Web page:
Two days of classes with legendary improviser Patti Stiles. Come and level- up!
Patti served her apprenticeship with Keith Johnstone at the world-renowned Loose Moose Theatre before spending over twenty-five years interpreting and extending what she learnt there. In that time, she has become a legendary teacher for her fine skill, strong narrative and elegant style.
Patti has worked all over the world, in countries including Canada, the US, Italy, Holland, Switzerland, Germany, Belgium and Thailand. She is the Artistic Director if Die Nasty AU, co-director of Secret Impro theatre and has been Artistic Director of both Rapid Fire Theatre and Impro Melbourne. She was the first woman to improvise for 53 hours non-stop in the famous Die Nasty Soap-a-thon and has had a workshop room named after her at Impro ACT in Canberra. She is currently the Oceania representative on the Theatresports Institute Managing Board.
As improvisers we are storytellers. Our work is based on creating stories through spontaneous moments. Be it short form, long form, comedic, or dramatic, the same narrative principals apply. Many improvisers learn a series of trained responses (say yes to everything) instead of developing their creative impulse and narrative intuition (what is the story, whose story is it, and craving the unknown). This master class focuses on developing narrative pitfalls such as why we seem to repeat the same stories and have a difficult time finding endings.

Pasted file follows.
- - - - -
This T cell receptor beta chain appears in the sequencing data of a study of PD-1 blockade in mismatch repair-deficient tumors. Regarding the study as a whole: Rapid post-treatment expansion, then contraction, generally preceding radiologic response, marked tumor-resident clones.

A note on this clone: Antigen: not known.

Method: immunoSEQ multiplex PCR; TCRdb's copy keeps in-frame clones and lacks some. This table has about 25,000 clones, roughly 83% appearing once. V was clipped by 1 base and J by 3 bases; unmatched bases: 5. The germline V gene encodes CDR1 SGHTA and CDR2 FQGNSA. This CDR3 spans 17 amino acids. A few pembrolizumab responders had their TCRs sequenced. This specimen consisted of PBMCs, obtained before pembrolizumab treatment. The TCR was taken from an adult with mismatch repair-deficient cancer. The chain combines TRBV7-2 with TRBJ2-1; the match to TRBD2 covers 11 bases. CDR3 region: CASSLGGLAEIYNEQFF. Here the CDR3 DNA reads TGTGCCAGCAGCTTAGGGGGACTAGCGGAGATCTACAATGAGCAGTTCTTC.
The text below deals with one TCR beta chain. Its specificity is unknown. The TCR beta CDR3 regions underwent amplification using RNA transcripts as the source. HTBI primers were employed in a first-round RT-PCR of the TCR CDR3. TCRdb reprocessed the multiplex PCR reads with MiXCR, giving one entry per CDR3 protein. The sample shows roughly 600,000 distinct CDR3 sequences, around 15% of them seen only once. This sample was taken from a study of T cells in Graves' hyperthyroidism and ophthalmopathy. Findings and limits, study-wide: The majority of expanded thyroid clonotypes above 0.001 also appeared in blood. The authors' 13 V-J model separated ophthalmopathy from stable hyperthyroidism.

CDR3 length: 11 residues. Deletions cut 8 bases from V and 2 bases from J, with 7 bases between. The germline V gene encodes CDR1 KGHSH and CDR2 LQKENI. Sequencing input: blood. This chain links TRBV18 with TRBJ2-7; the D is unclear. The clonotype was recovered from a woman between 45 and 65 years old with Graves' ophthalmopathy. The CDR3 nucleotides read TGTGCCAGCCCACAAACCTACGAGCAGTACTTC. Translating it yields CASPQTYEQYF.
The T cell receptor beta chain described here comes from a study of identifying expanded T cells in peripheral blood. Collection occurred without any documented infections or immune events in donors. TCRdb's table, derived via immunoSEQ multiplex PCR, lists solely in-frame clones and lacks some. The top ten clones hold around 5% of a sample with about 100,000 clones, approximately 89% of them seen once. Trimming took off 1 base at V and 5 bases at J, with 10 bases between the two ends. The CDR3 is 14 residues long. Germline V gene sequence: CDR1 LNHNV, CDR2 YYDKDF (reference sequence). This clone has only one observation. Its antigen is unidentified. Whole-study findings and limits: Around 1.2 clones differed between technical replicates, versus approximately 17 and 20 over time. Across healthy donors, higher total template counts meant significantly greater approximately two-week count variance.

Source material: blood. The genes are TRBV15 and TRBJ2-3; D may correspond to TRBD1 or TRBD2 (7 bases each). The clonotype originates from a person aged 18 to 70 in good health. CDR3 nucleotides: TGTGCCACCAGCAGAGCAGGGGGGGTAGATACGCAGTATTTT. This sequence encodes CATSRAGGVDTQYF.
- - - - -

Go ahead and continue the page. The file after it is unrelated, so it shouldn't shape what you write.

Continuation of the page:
Sunday March 12, 10:30-5 pm with an hour for lunch
Being present and fully available in improvisation is an active state of mind. It is moving away from self-focus (worrying about our performance) into a heightened place of perception. By engaging actively we immediately focus on our partner and the offers. We become more available to the spontaneous moments in the scene itself. Most improvisers are in a passive place. They are waiting for something to happen, or worried about what they need to do. Offers and opportunities are missed as the improviser is not fully and actively present. Being active trains us to listen, use the obvious and be responsive. Instead of trying to control what will happen in the future of a scene we enjoy the right now of a scene. We learn to embrace change and abandon ourselves to the moment. Being active opens a whole new world of connected, effortless, and inspired scene play.